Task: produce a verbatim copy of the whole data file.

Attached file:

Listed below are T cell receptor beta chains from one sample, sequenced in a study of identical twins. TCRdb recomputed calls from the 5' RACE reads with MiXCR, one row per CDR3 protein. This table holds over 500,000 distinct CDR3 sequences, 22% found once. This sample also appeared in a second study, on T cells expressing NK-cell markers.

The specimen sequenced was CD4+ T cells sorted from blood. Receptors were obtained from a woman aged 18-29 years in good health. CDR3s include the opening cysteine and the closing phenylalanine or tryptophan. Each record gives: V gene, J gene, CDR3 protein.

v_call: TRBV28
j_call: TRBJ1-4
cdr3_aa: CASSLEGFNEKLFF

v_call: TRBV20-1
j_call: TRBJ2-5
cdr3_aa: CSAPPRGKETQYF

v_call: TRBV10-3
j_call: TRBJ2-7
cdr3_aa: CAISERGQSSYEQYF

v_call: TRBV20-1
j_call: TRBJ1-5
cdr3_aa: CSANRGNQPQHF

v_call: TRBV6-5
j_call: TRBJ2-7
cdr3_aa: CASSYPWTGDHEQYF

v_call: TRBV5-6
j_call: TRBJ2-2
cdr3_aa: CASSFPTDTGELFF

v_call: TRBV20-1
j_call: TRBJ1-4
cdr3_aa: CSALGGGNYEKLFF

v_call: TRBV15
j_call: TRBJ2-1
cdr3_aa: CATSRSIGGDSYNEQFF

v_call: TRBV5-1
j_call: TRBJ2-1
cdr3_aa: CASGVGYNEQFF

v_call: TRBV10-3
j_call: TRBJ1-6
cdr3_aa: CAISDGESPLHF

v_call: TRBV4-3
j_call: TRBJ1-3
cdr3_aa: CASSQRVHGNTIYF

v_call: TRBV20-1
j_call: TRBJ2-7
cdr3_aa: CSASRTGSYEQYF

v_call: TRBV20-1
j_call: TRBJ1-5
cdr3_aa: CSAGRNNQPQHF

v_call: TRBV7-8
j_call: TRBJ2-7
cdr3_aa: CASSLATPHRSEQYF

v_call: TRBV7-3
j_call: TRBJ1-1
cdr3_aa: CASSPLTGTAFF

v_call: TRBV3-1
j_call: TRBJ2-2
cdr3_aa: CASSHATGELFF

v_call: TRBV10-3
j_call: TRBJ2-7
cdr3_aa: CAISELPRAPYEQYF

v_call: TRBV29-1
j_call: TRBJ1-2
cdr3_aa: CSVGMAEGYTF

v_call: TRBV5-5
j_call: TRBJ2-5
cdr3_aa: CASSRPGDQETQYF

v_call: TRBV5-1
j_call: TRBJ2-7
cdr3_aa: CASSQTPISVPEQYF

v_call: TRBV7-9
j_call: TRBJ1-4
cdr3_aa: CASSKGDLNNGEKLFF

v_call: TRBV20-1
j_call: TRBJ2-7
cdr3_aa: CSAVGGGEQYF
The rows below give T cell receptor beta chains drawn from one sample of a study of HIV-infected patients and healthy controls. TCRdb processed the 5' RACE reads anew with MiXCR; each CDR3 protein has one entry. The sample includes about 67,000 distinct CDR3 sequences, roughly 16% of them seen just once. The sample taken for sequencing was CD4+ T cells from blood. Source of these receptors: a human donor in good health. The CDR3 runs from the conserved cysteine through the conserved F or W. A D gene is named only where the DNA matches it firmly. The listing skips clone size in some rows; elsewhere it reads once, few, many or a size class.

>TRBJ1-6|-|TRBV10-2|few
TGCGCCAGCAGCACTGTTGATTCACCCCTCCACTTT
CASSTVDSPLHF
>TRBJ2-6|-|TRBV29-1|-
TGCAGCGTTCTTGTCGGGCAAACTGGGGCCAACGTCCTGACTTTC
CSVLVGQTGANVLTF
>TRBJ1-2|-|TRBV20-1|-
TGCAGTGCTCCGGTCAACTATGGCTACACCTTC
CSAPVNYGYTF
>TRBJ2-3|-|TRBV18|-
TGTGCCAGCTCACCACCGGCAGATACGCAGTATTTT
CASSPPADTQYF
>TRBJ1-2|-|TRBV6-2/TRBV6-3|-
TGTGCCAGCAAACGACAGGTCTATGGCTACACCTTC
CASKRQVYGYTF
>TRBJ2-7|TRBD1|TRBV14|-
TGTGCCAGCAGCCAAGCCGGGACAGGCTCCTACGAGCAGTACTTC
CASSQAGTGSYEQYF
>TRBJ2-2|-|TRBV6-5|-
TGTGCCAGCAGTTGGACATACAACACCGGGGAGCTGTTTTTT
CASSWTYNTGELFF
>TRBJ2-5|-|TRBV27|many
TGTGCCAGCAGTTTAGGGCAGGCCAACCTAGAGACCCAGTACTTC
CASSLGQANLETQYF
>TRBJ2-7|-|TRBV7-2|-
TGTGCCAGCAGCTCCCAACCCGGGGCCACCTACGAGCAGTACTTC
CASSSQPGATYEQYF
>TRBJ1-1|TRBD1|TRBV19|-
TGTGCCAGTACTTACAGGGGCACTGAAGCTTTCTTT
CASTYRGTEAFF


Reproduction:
Listed below are T cell receptor beta chains from one sample, sequenced in a study of identical twins. TCRdb recomputed calls from the 5' RACE reads with MiXCR, one row per CDR3 protein. This table holds over 500,000 distinct CDR3 sequences, 22% found once. This sample also appeared in a second study, on T cells expressing NK-cell markers.

The specimen sequenced was CD4+ T cells sorted from blood. Receptors were obtained from a woman aged 18-29 years in good health. CDR3s include the opening cysteine and the closing phenylalanine or tryptophan. Each record gives: V gene, J gene, CDR3 protein.

v_call: TRBV28
j_call: TRBJ1-4
cdr3_aa: CASSLEGFNEKLFF

v_call: TRBV20-1
j_call: TRBJ2-5
cdr3_aa: CSAPPRGKETQYF

v_call: TRBV10-3
j_call: TRBJ2-7
cdr3_aa: CAISERGQSSYEQYF

v_call: TRBV20-1
j_call: TRBJ1-5
cdr3_aa: CSANRGNQPQHF

v_call: TRBV6-5
j_call: TRBJ2-7
cdr3_aa: CASSYPWTGDHEQYF

v_call: TRBV5-6
j_call: TRBJ2-2
cdr3_aa: CASSFPTDTGELFF

v_call: TRBV20-1
j_call: TRBJ1-4
cdr3_aa: CSALGGGNYEKLFF

v_call: TRBV15
j_call: TRBJ2-1
cdr3_aa: CATSRSIGGDSYNEQFF

v_call: TRBV5-1
j_call: TRBJ2-1
cdr3_aa: CASGVGYNEQFF

v_call: TRBV10-3
j_call: TRBJ1-6
cdr3_aa: CAISDGESPLHF

v_call: TRBV4-3
j_call: TRBJ1-3
cdr3_aa: CASSQRVHGNTIYF

v_call: TRBV20-1
j_call: TRBJ2-7
cdr3_aa: CSASRTGSYEQYF

v_call: TRBV20-1
j_call: TRBJ1-5
cdr3_aa: CSAGRNNQPQHF

v_call: TRBV7-8
j_call: TRBJ2-7
cdr3_aa: CASSLATPHRSEQYF

v_call: TRBV7-3
j_call: TRBJ1-1
cdr3_aa: CASSPLTGTAFF

v_call: TRBV3-1
j_call: TRBJ2-2
cdr3_aa: CASSHATGELFF

v_call: TRBV10-3
j_call: TRBJ2-7
cdr3_aa: CAISELPRAPYEQYF

v_call: TRBV29-1
j_call: TRBJ1-2
cdr3_aa: CSVGMAEGYTF

v_call: TRBV5-5
j_call: TRBJ2-5
cdr3_aa: CASSRPGDQETQYF

v_call: TRBV5-1
j_call: TRBJ2-7
cdr3_aa: CASSQTPISVPEQYF

v_call: TRBV7-9
j_call: TRBJ1-4
cdr3_aa: CASSKGDLNNGEKLFF

v_call: TRBV20-1
j_call: TRBJ2-7
cdr3_aa: CSAVGGGEQYF
The rows below give T cell receptor beta chains drawn from one sample of a study of HIV-infected patients and healthy controls. TCRdb processed the 5' RACE reads anew with MiXCR; each CDR3 protein has one entry. The sample includes about 67,000 distinct CDR3 sequences, roughly 16% of them seen just once. The sample taken for sequencing was CD4+ T cells from blood. Source of these receptors: a human donor in good health. The CDR3 runs from the conserved cysteine through the conserved F or W. A D gene is named only where the DNA matches it firmly. The listing skips clone size in some rows; elsewhere it reads once, few, many or a size class.

>TRBJ1-6|-|TRBV10-2|few
TGCGCCAGCAGCACTGTTGATTCACCCCTCCACTTT
CASSTVDSPLHF
>TRBJ2-6|-|TRBV29-1|-
TGCAGCGTTCTTGTCGGGCAAACTGGGGCCAACGTCCTGACTTTC
CSVLVGQTGANVLTF
>TRBJ1-2|-|TRBV20-1|-
TGCAGTGCTCCGGTCAACTATGGCTACACCTTC
CSAPVNYGYTF
>TRBJ2-3|-|TRBV18|-
TGTGCCAGCTCACCACCGGCAGATACGCAGTATTTT
CASSPPADTQYF
>TRBJ1-2|-|TRBV6-2/TRBV6-3|-
TGTGCCAGCAAACGACAGGTCTATGGCTACACCTTC
CASKRQVYGYTF
>TRBJ2-7|TRBD1|TRBV14|-
TGTGCCAGCAGCCAAGCCGGGACAGGCTCCTACGAGCAGTACTTC
CASSQAGTGSYEQYF
>TRBJ2-2|-|TRBV6-5|-
TGTGCCAGCAGTTGGACATACAACACCGGGGAGCTGTTTTTT
CASSWTYNTGELFF
>TRBJ2-5|-|TRBV27|many
TGTGCCAGCAGTTTAGGGCAGGCCAACCTAGAGACCCAGTACTTC
CASSLGQANLETQYF
>TRBJ2-7|-|TRBV7-2|-
TGTGCCAGCAGCTCCCAACCCGGGGCCACCTACGAGCAGTACTTC
CASSSQPGATYEQYF
>TRBJ1-1|TRBD1|TRBV19|-
TGTGCCAGTACTTACAGGGGCACTGAAGCTTTCTTT
CASTYRGTEAFF